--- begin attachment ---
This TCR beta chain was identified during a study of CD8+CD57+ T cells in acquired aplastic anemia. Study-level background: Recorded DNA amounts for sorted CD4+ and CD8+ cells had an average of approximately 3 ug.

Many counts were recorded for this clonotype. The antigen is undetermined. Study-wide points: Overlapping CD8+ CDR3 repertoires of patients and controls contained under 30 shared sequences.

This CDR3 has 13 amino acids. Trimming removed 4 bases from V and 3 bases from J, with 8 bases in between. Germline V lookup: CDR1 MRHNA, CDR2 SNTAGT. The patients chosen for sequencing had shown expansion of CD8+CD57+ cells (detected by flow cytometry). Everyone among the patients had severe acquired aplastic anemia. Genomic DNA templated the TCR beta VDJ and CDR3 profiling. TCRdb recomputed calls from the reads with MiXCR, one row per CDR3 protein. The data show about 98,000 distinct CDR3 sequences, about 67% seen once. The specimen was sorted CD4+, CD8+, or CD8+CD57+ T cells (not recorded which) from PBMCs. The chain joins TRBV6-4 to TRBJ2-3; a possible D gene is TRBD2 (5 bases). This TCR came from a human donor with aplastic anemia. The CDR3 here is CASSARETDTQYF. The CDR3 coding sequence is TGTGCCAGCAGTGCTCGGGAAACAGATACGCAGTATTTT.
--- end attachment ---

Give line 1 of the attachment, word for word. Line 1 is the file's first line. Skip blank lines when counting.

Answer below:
This TCR beta chain was identified during a study of CD8+CD57+ T cells in acquired aplastic anemia. Study-level background: Recorded DNA amounts for sorted CD4+ and CD8+ cells had an average of approximately 3 ug.